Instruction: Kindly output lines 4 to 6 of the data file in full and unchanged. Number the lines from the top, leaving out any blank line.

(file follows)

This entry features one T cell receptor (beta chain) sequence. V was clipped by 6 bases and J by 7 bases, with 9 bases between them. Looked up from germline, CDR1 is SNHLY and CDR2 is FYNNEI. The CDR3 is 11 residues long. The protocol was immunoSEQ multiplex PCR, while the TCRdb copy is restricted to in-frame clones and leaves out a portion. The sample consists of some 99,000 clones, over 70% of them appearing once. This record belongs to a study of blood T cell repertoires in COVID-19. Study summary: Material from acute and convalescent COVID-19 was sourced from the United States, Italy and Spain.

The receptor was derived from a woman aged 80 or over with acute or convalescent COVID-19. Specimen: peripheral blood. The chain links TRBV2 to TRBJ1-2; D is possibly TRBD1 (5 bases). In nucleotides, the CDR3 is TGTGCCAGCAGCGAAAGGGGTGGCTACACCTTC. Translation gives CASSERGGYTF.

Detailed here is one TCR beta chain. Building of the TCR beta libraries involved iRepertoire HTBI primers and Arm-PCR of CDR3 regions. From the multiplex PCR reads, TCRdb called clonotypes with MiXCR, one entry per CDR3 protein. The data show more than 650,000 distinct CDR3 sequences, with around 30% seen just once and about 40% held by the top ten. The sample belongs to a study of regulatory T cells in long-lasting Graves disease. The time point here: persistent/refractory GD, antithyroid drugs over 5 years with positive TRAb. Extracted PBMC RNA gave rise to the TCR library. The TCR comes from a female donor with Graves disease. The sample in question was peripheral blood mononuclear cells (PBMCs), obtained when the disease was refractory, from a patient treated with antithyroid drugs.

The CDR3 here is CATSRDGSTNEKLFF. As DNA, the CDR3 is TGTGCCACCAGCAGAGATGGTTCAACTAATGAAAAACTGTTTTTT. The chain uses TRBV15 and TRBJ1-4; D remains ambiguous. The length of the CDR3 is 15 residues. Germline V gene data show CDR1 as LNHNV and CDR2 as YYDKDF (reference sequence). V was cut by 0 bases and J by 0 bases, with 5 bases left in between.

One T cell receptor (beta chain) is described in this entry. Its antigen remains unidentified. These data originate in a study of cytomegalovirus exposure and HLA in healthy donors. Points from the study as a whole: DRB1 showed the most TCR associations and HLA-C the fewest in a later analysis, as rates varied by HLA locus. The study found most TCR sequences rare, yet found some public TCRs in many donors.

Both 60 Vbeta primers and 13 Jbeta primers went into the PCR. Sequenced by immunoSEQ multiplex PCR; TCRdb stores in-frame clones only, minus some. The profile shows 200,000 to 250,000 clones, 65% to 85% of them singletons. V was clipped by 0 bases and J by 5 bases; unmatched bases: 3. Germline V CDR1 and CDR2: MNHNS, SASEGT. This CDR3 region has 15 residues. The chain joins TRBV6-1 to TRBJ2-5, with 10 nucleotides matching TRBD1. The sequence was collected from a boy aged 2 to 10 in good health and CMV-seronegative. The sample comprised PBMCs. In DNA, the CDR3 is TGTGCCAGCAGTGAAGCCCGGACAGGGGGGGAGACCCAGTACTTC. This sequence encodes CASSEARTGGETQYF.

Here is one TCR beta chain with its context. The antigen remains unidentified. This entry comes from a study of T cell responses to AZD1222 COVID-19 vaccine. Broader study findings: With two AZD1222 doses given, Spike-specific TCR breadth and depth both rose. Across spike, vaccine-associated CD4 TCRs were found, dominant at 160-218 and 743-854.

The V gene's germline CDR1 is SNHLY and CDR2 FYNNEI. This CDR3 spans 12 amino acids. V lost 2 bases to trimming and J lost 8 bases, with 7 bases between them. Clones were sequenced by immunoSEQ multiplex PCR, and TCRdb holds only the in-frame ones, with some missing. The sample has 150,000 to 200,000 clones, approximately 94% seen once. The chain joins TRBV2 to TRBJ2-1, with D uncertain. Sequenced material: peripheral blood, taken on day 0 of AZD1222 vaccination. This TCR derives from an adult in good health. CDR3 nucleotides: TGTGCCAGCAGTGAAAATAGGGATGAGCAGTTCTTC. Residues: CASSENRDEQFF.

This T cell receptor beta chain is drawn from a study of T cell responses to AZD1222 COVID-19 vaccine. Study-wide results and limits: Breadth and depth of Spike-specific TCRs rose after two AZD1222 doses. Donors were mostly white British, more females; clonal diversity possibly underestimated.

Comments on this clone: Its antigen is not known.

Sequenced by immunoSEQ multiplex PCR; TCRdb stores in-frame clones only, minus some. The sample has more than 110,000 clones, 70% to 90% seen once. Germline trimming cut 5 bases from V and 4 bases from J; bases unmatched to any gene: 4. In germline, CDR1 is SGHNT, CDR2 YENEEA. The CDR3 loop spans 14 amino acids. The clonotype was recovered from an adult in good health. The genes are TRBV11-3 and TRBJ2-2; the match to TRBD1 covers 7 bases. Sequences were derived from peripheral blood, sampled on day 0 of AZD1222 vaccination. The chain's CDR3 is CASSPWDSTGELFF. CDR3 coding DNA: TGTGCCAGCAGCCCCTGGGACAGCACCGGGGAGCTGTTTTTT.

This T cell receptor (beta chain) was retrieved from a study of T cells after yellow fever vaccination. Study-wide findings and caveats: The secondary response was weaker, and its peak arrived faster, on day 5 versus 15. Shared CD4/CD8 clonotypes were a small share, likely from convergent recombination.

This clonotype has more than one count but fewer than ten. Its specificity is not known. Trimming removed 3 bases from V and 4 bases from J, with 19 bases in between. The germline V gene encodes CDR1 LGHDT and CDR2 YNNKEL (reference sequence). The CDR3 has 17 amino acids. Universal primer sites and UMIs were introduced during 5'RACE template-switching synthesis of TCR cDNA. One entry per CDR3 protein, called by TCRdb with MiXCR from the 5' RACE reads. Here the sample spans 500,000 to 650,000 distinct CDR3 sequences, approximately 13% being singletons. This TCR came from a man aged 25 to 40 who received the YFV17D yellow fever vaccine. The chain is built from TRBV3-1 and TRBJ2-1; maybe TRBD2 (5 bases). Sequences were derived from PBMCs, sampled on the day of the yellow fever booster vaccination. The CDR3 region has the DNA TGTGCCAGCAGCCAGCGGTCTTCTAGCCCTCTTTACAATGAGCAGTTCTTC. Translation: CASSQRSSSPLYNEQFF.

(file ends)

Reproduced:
The CDR3 here is CATSRDGSTNEKLFF. As DNA, the CDR3 is TGTGCCACCAGCAGAGATGGTTCAACTAATGAAAAACTGTTTTTT. The chain uses TRBV15 and TRBJ1-4; D remains ambiguous. The length of the CDR3 is 15 residues. Germline V gene data show CDR1 as LNHNV and CDR2 as YYDKDF (reference sequence). V was cut by 0 bases and J by 0 bases, with 5 bases left in between.

One T cell receptor (beta chain) is described in this entry. Its antigen remains unidentified. These data originate in a study of cytomegalovirus exposure and HLA in healthy donors. Points from the study as a whole: DRB1 showed the most TCR associations and HLA-C the fewest in a later analysis, as rates varied by HLA locus. The study found most TCR sequences rare, yet found some public TCRs in many donors.

Both 60 Vbeta primers and 13 Jbeta primers went into the PCR. Sequenced by immunoSEQ multiplex PCR; TCRdb stores in-frame clones only, minus some. The profile shows 200,000 to 250,000 clones, 65% to 85% of them singletons. V was clipped by 0 bases and J by 5 bases; unmatched bases: 3. Germline V CDR1 and CDR2: MNHNS, SASEGT. This CDR3 region has 15 residues. The chain joins TRBV6-1 to TRBJ2-5, with 10 nucleotides matching TRBD1. The sequence was collected from a boy aged 2 to 10 in good health and CMV-seronegative. The sample comprised PBMCs. In DNA, the CDR3 is TGTGCCAGCAGTGAAGCCCGGACAGGGGGGGAGACCCAGTACTTC. This sequence encodes CASSEARTGGETQYF.